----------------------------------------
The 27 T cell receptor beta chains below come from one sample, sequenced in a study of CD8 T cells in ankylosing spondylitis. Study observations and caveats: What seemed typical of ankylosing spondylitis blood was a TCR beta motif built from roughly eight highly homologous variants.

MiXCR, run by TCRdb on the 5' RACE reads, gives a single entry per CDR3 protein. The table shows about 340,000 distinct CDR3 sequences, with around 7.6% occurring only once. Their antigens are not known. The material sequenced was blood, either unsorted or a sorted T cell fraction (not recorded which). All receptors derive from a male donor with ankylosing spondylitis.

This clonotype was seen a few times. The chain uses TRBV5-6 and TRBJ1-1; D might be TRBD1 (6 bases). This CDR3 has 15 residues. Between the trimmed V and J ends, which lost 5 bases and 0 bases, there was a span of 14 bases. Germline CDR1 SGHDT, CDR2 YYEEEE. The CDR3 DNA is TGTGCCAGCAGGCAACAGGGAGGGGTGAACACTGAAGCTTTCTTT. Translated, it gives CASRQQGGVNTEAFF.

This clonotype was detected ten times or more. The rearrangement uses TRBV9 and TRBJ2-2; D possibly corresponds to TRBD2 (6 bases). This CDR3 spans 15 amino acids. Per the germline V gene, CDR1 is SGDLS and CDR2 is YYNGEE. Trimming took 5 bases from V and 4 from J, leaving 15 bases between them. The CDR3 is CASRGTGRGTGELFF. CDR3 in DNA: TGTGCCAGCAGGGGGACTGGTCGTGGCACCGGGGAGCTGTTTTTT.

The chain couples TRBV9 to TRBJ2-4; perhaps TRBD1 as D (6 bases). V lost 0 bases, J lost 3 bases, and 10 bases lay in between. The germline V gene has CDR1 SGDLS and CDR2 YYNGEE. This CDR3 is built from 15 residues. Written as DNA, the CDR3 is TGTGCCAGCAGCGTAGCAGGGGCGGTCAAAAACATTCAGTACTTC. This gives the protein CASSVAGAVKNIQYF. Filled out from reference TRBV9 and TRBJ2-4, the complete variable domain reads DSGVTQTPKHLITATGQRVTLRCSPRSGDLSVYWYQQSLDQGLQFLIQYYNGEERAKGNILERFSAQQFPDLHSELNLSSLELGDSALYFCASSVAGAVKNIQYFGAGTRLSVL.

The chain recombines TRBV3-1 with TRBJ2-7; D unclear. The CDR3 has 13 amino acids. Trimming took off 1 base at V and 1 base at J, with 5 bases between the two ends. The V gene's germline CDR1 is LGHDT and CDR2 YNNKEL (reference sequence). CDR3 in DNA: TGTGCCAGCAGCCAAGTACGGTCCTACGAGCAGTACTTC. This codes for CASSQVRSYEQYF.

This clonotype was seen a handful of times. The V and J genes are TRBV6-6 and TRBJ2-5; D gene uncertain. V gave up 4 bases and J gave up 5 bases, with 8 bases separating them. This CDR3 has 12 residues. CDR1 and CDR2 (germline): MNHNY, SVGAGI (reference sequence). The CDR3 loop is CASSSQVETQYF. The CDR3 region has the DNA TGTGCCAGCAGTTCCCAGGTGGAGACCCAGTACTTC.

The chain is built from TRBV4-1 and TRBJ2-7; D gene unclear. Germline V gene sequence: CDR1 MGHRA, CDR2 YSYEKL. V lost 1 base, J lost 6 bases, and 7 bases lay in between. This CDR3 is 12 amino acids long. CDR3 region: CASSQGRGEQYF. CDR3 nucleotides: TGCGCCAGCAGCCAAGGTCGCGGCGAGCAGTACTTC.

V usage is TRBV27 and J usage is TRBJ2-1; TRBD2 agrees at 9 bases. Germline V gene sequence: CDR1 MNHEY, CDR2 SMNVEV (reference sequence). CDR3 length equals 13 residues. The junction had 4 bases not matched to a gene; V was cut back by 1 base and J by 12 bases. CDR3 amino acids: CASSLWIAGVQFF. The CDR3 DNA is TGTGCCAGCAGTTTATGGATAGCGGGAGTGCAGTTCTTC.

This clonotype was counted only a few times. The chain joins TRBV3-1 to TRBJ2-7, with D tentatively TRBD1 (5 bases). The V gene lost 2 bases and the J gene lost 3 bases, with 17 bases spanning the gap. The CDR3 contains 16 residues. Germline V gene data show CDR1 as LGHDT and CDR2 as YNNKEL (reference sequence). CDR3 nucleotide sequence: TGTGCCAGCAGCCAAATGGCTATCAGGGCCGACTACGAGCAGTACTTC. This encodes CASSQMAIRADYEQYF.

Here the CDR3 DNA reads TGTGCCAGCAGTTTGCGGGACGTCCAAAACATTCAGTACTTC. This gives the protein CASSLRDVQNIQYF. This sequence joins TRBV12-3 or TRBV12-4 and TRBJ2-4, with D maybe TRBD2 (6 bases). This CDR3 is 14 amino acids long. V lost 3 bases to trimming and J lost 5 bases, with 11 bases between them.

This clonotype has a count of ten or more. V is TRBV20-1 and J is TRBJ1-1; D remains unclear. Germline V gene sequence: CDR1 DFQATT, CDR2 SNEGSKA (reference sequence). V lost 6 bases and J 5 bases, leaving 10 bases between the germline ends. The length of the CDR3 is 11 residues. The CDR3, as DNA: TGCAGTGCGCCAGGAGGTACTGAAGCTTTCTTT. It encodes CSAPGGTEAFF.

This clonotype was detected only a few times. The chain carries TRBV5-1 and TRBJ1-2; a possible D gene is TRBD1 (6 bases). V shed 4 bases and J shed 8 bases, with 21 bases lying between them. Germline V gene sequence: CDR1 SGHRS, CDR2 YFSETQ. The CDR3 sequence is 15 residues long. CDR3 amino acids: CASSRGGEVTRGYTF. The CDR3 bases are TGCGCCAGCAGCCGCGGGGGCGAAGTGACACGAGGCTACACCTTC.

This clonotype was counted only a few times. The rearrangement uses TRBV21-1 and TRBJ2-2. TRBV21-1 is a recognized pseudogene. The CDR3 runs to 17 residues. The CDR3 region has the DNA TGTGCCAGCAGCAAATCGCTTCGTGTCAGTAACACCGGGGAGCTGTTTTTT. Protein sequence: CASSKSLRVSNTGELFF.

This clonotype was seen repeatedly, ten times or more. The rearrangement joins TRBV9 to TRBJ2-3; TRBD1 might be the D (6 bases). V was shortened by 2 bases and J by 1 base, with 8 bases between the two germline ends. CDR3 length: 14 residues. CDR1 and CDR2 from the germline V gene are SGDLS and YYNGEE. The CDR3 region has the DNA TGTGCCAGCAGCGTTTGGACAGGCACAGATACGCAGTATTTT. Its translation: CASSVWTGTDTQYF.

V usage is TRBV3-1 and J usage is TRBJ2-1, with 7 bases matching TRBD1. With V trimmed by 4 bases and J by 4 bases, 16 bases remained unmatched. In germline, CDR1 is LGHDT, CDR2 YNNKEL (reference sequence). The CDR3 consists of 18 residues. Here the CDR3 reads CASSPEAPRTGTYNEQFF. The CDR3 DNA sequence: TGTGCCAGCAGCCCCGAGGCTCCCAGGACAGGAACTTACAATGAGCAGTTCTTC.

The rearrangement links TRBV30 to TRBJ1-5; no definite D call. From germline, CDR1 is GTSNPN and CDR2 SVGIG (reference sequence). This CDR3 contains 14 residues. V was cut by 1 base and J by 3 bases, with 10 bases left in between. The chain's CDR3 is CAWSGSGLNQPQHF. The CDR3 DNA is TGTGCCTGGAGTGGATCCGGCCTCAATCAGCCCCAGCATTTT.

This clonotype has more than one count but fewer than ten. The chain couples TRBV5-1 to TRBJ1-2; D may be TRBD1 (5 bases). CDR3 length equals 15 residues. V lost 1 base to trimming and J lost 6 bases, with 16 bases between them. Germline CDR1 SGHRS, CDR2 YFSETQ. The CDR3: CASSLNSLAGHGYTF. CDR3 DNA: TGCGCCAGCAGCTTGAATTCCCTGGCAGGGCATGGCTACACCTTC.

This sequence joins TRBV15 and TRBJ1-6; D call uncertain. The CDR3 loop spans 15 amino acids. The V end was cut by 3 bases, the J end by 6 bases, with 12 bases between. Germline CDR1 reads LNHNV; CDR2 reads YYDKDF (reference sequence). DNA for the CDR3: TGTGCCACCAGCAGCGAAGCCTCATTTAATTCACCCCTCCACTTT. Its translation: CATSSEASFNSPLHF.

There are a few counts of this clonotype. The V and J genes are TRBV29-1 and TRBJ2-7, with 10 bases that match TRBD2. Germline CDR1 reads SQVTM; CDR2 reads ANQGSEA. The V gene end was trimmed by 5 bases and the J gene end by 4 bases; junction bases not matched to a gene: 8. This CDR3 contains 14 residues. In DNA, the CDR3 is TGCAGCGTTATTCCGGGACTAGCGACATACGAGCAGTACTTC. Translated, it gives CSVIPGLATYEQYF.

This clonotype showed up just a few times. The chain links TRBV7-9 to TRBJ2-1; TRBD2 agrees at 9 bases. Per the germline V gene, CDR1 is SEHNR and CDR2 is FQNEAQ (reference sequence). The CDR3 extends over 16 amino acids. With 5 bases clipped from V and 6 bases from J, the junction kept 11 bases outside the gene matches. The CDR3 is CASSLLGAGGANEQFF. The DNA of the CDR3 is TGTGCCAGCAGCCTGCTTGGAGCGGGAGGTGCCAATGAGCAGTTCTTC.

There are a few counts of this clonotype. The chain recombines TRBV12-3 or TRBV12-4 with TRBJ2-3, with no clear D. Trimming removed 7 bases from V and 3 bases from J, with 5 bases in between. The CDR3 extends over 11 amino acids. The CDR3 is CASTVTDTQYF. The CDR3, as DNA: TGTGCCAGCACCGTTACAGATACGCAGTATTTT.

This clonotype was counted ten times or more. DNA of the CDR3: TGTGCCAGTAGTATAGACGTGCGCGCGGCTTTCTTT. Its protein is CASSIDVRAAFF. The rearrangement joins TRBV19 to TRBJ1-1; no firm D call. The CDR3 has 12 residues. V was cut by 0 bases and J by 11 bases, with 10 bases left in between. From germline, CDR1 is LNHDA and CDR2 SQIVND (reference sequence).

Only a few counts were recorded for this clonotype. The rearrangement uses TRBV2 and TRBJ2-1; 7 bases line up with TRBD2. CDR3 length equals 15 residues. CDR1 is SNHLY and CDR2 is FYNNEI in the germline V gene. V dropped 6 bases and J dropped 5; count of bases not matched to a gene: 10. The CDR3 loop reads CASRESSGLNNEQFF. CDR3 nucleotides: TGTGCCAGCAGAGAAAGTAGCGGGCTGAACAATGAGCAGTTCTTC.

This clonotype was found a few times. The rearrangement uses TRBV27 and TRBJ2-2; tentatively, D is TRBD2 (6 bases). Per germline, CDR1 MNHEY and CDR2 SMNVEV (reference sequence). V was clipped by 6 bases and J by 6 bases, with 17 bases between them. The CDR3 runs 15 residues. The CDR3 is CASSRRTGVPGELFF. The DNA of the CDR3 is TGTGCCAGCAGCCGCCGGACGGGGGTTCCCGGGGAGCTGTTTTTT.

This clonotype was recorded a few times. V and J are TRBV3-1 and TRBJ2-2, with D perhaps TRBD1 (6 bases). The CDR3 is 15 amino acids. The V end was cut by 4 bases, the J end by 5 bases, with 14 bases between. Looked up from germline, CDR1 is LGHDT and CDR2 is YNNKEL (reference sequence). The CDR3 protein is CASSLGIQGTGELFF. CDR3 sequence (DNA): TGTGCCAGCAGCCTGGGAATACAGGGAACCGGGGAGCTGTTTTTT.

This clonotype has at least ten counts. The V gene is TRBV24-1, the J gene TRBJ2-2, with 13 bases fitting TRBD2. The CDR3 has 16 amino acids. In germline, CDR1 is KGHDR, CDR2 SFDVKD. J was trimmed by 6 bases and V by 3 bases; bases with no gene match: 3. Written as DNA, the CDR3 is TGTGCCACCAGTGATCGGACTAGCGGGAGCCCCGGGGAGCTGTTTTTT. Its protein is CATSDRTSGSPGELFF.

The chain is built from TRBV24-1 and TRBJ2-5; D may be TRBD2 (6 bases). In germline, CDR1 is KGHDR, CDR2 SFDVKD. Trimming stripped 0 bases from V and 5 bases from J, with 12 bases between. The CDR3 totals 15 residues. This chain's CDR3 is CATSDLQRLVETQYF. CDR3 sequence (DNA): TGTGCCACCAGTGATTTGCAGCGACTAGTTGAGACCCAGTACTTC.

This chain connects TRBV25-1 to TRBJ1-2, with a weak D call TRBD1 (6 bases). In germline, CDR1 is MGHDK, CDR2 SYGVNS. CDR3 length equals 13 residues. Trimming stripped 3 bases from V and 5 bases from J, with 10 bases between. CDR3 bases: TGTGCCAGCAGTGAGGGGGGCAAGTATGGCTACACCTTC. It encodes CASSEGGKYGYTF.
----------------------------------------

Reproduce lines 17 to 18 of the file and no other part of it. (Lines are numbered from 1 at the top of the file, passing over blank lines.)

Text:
The rearrangement links TRBV30 to TRBJ1-5; no definite D call. From germline, CDR1 is GTSNPN and CDR2 SVGIG (reference sequence). This CDR3 contains 14 residues. V was cut by 1 base and J by 3 bases, with 10 bases left in between. The chain's CDR3 is CAWSGSGLNQPQHF. The CDR3 DNA is TGTGCCTGGAGTGGATCCGGCCTCAATCAGCCCCAGCATTTT.

This clonotype has more than one count but fewer than ten. The chain couples TRBV5-1 to TRBJ1-2; D may be TRBD1 (5 bases). CDR3 length equals 15 residues. V lost 1 base to trimming and J lost 6 bases, with 16 bases between them. Germline CDR1 SGHRS, CDR2 YFSETQ. The CDR3: CASSLNSLAGHGYTF. CDR3 DNA: TGCGCCAGCAGCTTGAATTCCCTGGCAGGGCATGGCTACACCTTC.